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Procedure & Risks Associated With Liver and Spleen Scan

Submitted on March 27, 2012

Liver and Spleen Scan

A liver and spleen scan is essentially used to check for diseases affecting the spleen or the liver and, in the event liver disease is diagnosed. It also helps the medical staff or presiding doctor gauge the extent to which the liver is damaged or functional. It is also one of the most commonly used medical treatments to help detect cancer in the liver and analyze if cancer has spread to the liver or spleen. A liver and spleen scan is categorized as a nuclear scan because it incorporates the use of a special gamma camera to take pictures of the organs and tissues after a radioactive tracing element has been introduced into the body. This radioactive tracer is absorbed by the tissues and organs and shows up their activity and functionality. The radioactive tracer depends largely on the type of test being carried out and, in the case of a liver and spleen scan, this is usually a colloidal pharmaceutical known as technetium - 99. The areas of the spleen in which the tracer collects will show up as bright spots in the pictures captured by the gamma camera. The pattern in which the tracer spreads through the liver and organs will help identify the presence of cysts, certain tumors, abscesses and problems with overall liver function.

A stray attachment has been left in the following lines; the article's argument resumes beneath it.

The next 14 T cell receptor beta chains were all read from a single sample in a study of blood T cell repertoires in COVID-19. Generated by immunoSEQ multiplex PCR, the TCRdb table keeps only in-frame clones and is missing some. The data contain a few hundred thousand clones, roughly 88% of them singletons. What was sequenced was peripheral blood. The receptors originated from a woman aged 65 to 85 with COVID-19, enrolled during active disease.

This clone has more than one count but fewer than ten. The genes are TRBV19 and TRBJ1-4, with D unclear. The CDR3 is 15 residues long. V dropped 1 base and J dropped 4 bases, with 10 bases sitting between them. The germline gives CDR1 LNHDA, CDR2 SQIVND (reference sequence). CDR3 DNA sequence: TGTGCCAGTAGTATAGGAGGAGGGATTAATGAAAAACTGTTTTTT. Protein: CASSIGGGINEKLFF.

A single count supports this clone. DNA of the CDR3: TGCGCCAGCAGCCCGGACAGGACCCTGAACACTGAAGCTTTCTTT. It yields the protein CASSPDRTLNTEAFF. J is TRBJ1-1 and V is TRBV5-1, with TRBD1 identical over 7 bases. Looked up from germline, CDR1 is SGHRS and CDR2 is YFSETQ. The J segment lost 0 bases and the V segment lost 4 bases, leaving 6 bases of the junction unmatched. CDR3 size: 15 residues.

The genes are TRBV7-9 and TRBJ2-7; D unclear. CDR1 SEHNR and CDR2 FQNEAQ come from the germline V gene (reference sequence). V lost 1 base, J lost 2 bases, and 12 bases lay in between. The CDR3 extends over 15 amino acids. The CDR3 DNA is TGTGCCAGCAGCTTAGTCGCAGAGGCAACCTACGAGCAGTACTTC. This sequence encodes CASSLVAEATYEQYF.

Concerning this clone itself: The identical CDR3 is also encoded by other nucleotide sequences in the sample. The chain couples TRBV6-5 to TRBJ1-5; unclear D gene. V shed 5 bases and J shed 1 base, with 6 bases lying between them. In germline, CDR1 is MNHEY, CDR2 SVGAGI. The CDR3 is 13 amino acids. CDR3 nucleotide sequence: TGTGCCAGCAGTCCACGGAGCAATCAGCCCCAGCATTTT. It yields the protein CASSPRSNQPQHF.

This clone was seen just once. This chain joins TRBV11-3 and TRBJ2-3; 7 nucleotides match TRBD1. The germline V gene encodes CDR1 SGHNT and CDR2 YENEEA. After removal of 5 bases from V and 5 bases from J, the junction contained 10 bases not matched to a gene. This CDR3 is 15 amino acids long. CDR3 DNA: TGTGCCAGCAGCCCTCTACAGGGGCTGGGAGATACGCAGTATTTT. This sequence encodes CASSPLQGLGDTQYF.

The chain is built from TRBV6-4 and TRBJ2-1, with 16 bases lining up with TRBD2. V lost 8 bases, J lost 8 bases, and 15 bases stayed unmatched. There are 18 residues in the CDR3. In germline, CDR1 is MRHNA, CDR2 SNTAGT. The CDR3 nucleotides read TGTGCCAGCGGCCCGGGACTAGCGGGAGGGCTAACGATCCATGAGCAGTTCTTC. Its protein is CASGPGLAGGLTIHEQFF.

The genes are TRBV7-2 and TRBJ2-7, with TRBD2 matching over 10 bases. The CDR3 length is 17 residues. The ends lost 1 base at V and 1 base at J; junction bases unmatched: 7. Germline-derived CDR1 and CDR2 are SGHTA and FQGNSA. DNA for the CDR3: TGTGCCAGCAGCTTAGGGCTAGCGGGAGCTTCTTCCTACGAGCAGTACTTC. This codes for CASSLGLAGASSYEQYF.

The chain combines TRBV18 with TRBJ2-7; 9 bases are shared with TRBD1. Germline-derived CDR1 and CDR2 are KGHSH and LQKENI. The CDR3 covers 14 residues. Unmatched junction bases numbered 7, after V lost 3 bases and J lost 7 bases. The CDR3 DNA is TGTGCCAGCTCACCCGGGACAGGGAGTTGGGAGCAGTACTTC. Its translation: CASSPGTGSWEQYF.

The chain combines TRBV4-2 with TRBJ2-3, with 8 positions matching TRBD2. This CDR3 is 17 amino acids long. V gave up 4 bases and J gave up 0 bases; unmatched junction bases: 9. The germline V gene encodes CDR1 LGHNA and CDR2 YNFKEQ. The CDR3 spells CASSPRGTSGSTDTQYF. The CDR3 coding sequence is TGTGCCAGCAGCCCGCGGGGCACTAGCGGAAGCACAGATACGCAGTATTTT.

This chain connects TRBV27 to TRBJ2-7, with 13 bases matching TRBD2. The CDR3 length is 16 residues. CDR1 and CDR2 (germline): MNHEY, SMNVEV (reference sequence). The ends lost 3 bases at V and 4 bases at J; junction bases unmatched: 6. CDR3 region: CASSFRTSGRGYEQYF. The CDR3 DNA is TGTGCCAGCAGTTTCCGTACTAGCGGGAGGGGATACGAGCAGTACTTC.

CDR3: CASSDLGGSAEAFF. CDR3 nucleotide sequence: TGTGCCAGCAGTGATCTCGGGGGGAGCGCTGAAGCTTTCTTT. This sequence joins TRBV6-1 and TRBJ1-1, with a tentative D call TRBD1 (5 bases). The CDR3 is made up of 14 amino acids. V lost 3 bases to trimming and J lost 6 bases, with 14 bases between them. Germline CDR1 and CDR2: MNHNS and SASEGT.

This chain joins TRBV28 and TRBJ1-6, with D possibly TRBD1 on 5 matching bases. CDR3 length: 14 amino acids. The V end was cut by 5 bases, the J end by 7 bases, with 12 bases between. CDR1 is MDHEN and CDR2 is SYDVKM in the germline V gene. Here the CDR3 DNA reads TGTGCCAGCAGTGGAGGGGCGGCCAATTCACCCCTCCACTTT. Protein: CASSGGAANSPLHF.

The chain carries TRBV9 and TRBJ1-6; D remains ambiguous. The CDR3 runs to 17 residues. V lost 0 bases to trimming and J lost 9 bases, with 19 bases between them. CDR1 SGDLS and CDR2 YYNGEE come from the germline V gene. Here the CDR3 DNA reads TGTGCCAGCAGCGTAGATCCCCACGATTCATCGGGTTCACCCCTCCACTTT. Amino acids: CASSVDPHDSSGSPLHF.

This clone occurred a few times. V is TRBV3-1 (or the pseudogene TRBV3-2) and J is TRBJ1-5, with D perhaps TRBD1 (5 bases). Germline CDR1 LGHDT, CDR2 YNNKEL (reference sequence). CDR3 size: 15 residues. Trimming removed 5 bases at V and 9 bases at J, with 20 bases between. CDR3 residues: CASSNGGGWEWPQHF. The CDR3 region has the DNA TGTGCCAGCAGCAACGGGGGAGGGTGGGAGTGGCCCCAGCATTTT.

Procedure

During a liver and spleen scan, the patient receives and intravenous injection that rapidly accumulates in the reticuloendothelial cells of the liver and spleen. About 15 minutes later, the patient will be asked to lie down on an x - ray table and the gamma camera will rotate around the individual, capturing images of the liver and spleen. The test is painless and will usually take a total of 30 minutes to be completed.

Risks

Because the amount of radionuclide injected into the patient's vein is so minimal, there is no cause for concern about radioactive exposure. However, the injection itself may cause a slight amount of discomfort when penetrating through the skin. Although a rarity, there is a chance of an allergic reaction taking place. As a result, if you are aware of any allergies when it comes to latex, contract dyes or even certain medications, it is best to inform your doctor of the same. When pregnant or breast feeding make sure you make your doctor aware of the condition. If you are, you will have to switch to feeding your baby formula for a couple of days after the procedure to allow the dye to exit your body.

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